Jesus stood up for them, He spoke to them or he pointed them out.  Some of them he touched, or they touched him. Unheard of…Radical…Crazy...

Or at least it was in his day.

He treated them as equals, those who were not considered equals.

And our gospel lesson today is about two of these not so famous five.

Jesus has returned from the Gentile territory and he is back in Jewish territory.

He has returned from ministering to the unclean and yet encounters the unclean in the midst of the Jews.

The scriptures say that the crowds gathered around him so close that Jesus could hardly move and Jesus is approached by a synagogue ruler who is beside himself because his daughter is so sick. He throws himself at Jesus feet

“Please come and put your hands on her, so that she will get better…so she won’t die…”

And our hearts go out to this man. What a nightmare to have a child so sick that death is the most likely outcome…

And as Jesus is going there is another woman. A woman nobody sees. A woman who is hemorrhaging. She’s been sick 12 years and the doctors can’ help and she is run out of money and is poor and desperate.

It would be highly inappropriate to touch a bleeding woman or have a bleeding woman touch you. Unclean. Strict purity laws.

But in secret she reaches out and touches just the hem of his garment. And she touches and feels the power of healing rush into her.

And Jesus stops. “Who touched me?”

And the disciples say “Who touched you? Everybody is touching you Jesus. You are in the middle of a big crowd.”

And I am sure that the rich synagogue leader is wondering what the problem is… Doesn’t Jesus know there is a dying girl.

But Jesus is talking about the woman who touched the hem of his garment and he looks around. She knowing what she has done kneels at his feet and tells him the whole truth.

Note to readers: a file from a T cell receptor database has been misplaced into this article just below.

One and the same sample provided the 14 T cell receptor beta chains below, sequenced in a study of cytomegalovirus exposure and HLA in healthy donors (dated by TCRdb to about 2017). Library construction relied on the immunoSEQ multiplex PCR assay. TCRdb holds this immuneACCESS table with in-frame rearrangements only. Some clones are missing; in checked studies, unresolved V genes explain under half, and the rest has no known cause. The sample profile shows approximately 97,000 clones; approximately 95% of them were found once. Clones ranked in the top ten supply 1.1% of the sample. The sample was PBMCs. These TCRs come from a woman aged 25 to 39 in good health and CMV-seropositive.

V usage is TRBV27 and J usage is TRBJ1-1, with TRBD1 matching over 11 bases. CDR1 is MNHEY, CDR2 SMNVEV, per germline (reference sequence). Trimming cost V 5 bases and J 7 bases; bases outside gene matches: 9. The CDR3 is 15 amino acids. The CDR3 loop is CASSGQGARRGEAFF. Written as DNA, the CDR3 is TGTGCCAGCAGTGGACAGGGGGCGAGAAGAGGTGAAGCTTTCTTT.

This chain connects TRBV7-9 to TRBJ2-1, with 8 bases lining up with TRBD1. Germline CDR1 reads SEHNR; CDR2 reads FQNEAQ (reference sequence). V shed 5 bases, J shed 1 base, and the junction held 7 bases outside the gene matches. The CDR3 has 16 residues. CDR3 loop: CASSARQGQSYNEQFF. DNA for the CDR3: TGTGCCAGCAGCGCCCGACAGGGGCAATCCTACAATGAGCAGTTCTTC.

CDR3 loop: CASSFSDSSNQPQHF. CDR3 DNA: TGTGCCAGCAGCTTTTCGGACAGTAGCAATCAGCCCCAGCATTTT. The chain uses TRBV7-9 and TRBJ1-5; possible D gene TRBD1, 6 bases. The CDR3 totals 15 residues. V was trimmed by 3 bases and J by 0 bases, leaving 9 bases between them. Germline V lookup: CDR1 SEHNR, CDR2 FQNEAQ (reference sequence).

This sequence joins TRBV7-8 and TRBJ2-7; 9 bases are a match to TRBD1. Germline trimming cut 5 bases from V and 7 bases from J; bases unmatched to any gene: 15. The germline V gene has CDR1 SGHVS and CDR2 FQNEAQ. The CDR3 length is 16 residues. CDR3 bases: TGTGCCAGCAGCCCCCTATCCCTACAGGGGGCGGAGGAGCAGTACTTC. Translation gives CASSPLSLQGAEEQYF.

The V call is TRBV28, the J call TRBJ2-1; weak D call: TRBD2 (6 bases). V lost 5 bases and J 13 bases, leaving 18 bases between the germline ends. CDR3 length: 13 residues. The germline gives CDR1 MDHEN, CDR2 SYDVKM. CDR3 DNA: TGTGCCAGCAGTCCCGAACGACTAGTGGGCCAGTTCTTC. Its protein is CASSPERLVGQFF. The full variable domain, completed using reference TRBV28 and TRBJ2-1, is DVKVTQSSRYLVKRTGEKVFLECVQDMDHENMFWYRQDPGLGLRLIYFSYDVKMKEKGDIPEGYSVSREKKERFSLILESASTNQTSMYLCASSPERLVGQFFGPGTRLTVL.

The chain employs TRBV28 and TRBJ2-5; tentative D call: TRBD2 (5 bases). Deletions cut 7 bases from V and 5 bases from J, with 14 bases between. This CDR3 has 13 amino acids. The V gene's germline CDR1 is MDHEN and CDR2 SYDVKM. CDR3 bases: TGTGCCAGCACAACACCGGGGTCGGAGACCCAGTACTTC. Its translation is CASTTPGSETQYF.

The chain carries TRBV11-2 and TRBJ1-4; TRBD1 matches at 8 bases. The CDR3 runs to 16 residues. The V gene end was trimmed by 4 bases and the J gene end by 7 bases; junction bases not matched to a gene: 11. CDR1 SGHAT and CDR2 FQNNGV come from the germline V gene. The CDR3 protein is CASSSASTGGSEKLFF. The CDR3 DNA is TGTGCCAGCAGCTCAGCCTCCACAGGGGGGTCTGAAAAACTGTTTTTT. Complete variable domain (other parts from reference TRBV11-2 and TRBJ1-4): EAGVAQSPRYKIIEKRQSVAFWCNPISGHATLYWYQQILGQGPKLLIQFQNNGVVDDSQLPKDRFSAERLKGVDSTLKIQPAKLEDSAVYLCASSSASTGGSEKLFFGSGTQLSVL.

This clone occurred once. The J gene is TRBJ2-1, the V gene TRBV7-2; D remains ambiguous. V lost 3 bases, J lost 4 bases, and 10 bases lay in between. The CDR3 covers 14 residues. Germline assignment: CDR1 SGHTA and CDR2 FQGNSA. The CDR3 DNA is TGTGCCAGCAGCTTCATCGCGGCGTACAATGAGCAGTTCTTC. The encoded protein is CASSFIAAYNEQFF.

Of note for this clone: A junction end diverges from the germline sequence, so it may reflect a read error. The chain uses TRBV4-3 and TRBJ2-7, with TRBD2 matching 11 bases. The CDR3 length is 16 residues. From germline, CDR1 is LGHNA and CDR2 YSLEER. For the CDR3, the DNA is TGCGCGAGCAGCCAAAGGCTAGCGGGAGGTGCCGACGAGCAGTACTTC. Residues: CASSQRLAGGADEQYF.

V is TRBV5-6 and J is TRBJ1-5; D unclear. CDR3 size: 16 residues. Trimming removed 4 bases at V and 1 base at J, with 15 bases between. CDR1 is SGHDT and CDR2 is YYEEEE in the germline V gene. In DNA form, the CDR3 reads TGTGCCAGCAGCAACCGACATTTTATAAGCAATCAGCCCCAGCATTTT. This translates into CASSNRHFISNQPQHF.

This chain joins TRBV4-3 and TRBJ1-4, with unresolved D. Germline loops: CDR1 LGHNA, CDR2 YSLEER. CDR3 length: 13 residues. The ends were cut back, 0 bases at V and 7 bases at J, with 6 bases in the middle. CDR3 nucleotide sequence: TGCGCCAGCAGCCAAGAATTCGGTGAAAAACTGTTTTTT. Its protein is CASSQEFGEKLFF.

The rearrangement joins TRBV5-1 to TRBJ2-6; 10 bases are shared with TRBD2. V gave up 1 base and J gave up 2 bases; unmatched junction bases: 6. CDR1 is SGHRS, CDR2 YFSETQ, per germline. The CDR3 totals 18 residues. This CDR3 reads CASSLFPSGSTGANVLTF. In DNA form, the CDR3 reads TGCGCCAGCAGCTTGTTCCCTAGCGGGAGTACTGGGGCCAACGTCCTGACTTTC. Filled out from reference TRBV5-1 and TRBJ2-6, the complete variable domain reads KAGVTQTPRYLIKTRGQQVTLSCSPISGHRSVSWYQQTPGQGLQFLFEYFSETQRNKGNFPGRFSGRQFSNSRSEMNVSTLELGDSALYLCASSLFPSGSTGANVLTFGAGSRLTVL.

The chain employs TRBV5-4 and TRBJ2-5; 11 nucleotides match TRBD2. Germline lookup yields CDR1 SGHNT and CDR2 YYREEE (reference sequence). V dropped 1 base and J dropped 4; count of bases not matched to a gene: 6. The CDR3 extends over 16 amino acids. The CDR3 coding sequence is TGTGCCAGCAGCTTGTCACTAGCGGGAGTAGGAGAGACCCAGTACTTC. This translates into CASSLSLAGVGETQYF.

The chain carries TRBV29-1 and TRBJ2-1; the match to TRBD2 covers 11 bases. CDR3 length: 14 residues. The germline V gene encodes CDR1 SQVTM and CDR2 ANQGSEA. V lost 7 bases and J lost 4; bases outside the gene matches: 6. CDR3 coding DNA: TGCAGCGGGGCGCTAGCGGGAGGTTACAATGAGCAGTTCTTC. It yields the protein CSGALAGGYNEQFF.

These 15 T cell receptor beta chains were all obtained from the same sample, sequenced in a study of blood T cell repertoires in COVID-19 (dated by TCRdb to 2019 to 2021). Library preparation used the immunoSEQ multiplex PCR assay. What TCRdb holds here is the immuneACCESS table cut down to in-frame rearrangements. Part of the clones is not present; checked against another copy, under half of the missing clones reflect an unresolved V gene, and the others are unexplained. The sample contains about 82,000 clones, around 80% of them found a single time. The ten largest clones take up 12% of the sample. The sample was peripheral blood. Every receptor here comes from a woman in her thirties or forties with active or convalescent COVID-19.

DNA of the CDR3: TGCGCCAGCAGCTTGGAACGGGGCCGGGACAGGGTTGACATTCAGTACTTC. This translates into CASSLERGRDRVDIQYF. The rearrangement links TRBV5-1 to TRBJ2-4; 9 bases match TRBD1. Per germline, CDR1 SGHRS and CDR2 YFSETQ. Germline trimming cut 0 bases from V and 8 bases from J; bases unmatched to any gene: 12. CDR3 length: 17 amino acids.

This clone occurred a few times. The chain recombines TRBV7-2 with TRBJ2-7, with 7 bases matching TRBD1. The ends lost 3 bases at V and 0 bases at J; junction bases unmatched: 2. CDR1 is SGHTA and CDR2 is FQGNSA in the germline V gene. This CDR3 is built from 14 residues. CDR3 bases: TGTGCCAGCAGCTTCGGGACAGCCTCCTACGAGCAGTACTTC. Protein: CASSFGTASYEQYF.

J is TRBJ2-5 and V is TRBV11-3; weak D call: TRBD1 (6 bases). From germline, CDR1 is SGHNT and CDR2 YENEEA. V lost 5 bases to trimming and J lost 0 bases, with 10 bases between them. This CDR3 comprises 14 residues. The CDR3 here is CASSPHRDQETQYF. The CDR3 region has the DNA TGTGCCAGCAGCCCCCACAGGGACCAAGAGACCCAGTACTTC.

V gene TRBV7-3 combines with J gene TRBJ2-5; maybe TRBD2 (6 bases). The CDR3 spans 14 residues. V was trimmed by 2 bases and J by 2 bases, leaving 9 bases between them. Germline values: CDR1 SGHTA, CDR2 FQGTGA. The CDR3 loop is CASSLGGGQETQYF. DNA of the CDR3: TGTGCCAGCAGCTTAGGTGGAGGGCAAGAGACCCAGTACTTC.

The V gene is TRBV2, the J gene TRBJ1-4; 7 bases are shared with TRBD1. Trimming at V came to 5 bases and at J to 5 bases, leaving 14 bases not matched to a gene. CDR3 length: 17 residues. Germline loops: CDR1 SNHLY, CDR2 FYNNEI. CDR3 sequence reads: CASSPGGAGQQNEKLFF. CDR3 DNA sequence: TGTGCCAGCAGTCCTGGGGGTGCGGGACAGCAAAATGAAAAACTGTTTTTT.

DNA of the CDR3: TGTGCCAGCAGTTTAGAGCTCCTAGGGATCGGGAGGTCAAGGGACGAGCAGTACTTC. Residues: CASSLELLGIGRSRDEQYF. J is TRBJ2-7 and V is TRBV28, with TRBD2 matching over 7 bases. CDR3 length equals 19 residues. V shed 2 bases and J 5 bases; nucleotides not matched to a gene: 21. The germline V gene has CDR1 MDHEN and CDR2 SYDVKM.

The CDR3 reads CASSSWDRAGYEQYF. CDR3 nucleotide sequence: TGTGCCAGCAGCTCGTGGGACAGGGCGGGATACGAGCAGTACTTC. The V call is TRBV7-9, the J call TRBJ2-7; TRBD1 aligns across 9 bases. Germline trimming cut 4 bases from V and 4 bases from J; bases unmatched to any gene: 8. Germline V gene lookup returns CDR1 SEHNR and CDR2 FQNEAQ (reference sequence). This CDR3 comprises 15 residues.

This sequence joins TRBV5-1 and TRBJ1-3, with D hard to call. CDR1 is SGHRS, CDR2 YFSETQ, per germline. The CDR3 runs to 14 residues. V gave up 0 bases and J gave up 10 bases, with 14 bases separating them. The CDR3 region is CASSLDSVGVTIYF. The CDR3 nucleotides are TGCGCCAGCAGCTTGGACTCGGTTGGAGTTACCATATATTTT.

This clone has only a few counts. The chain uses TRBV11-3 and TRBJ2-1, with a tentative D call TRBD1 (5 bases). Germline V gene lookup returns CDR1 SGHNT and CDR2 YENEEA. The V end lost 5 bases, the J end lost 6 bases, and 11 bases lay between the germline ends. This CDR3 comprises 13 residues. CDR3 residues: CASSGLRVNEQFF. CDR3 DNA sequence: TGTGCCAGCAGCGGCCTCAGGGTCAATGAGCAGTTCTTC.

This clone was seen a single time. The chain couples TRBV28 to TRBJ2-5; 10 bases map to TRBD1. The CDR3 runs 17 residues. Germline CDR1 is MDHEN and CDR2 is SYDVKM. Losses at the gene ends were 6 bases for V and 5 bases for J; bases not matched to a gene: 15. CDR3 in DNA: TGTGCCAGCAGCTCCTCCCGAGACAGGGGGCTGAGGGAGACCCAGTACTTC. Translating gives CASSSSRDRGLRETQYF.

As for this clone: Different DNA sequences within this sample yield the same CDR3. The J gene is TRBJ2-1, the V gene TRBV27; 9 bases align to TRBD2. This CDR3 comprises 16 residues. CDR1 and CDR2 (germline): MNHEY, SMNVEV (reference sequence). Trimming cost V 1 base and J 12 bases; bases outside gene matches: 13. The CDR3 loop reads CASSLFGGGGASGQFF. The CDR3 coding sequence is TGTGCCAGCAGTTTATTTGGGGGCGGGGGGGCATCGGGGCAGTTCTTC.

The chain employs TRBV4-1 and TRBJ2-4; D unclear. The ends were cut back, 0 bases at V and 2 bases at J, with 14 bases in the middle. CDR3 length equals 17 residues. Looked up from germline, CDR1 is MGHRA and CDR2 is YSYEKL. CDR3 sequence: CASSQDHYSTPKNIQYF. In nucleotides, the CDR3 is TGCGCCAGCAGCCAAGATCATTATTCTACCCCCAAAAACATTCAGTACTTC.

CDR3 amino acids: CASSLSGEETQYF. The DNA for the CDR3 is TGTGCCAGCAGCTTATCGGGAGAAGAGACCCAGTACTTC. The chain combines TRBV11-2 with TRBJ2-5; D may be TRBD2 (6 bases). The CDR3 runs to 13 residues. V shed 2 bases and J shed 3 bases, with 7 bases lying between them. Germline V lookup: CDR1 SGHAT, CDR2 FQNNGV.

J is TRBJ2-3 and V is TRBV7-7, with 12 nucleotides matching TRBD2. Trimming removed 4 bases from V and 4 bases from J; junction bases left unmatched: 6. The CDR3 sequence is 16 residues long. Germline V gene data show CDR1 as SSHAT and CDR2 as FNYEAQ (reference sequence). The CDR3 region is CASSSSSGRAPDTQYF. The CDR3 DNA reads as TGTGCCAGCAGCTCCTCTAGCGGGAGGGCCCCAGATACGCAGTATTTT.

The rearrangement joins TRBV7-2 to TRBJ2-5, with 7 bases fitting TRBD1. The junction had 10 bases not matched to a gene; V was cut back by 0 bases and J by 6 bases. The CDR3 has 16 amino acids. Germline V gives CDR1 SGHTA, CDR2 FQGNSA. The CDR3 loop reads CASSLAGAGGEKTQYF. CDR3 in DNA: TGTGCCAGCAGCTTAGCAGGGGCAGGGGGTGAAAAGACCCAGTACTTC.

And we can see the contrast.

Jairus is rich and a man. He approaches Jesus directly face to face as an equal. He pays Jesus respect and bows down to him.

The woman comes from behind anonymously.

Jairus is the head of his family, the head of the synagogue. He has status and position.

The woman is nameless and alone

But when the woman touches Jesus, the power dynamics change.

Instead of Jesus becoming unclean by the touch, the power flows into her and she becomes clean.

And Jesus seeks to know the face of this poor woman and calls her daughter.

Do you get it. Jesus is going to the home of a rich daughter, but puts the poor woman in the same status using the same title: Daughter. She has a rightful place in the nation of Israel as a daughter:

“Daughter, your faith has made you well.”

But wait a minute. What about the original daughter? Messengers come from the house saying that she has died, and why bother Jesus any more. It is too late.

Jesus was too late.

But Jesus isn’t too late and goes to the house and says she is sleeping.